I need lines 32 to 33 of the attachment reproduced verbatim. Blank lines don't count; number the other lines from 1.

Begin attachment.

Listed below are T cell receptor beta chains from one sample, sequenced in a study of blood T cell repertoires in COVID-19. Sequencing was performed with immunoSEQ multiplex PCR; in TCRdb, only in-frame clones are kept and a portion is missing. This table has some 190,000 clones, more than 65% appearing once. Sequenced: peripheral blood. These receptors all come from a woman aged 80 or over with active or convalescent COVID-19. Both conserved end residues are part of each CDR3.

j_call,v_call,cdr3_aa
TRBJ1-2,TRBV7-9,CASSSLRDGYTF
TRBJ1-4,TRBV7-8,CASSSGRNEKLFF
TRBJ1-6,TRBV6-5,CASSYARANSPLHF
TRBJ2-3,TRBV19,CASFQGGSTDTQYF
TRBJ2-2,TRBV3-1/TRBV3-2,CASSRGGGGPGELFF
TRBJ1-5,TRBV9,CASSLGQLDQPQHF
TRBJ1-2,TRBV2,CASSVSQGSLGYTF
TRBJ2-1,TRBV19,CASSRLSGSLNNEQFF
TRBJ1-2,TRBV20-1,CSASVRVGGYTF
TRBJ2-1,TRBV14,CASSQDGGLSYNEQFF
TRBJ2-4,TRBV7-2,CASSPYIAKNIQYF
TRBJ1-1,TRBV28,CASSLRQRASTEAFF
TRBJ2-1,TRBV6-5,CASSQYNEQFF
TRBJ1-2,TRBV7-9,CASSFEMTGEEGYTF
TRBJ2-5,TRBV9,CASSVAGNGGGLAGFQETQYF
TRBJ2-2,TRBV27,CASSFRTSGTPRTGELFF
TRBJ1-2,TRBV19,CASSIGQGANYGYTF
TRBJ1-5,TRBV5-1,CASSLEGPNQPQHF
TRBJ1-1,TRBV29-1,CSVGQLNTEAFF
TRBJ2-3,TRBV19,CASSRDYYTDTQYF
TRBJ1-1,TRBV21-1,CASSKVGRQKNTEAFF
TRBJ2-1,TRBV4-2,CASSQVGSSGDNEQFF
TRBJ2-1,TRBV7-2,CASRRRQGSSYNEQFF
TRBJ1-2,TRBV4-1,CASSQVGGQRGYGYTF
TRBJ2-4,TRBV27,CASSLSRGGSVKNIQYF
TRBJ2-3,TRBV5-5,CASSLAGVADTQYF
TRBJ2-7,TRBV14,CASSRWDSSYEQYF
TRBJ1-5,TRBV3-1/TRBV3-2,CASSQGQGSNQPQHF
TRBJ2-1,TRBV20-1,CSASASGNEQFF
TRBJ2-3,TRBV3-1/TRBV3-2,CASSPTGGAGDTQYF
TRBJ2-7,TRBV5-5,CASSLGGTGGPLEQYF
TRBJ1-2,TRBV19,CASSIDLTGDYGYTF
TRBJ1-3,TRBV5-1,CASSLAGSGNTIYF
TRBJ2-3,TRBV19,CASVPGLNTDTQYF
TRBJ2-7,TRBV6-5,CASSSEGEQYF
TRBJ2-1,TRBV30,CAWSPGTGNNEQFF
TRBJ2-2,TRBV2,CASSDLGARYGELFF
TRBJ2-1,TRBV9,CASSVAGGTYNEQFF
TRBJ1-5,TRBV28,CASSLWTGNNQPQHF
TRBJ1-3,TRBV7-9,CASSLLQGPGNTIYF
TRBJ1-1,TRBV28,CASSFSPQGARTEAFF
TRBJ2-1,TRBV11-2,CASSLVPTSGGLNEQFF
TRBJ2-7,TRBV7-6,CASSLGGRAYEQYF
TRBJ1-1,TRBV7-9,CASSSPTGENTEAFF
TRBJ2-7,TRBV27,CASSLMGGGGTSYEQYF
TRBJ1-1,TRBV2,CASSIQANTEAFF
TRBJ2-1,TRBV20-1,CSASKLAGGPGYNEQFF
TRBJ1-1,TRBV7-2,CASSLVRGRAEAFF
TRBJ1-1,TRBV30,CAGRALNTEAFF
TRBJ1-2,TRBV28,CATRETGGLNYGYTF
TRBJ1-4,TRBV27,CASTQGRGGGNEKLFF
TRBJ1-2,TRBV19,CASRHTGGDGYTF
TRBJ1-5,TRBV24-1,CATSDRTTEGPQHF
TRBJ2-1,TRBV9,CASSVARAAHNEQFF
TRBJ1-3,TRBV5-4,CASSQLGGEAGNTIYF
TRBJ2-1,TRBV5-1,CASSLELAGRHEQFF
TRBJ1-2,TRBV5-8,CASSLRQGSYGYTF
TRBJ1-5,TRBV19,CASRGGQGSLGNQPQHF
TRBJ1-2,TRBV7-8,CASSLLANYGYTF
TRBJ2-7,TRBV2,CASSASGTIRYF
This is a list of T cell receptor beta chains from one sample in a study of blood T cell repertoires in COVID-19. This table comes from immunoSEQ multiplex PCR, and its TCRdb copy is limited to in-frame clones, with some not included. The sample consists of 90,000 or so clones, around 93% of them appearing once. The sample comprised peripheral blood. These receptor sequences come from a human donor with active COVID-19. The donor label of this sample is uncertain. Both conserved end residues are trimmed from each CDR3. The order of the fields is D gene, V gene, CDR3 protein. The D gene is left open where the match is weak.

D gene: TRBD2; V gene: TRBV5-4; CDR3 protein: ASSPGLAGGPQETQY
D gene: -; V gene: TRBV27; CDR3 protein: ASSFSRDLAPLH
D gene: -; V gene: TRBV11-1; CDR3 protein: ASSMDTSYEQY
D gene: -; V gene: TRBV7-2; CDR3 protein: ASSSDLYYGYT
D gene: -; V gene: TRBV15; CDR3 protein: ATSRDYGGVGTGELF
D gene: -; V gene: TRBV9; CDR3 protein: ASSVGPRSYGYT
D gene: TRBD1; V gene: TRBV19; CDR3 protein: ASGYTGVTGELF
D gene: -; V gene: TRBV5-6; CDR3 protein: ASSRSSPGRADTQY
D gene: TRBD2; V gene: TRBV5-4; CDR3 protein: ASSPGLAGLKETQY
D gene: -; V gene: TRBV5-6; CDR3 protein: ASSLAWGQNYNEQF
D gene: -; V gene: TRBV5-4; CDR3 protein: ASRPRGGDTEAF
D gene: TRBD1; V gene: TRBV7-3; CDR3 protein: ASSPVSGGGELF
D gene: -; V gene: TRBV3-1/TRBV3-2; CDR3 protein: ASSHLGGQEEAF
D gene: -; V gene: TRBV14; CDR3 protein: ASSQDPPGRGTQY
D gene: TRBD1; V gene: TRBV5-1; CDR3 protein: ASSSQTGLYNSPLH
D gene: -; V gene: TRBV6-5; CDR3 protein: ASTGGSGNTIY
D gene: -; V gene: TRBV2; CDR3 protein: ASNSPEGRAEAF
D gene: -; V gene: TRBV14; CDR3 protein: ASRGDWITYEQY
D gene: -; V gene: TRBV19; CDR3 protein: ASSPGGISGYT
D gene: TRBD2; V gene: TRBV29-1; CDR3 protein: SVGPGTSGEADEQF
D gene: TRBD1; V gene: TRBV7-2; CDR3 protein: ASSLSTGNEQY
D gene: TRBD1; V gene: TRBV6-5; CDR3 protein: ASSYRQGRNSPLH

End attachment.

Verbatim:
TRBJ2-3,TRBV3-1/TRBV3-2,CASSPTGGAGDTQYF
TRBJ2-7,TRBV5-5,CASSLGGTGGPLEQYF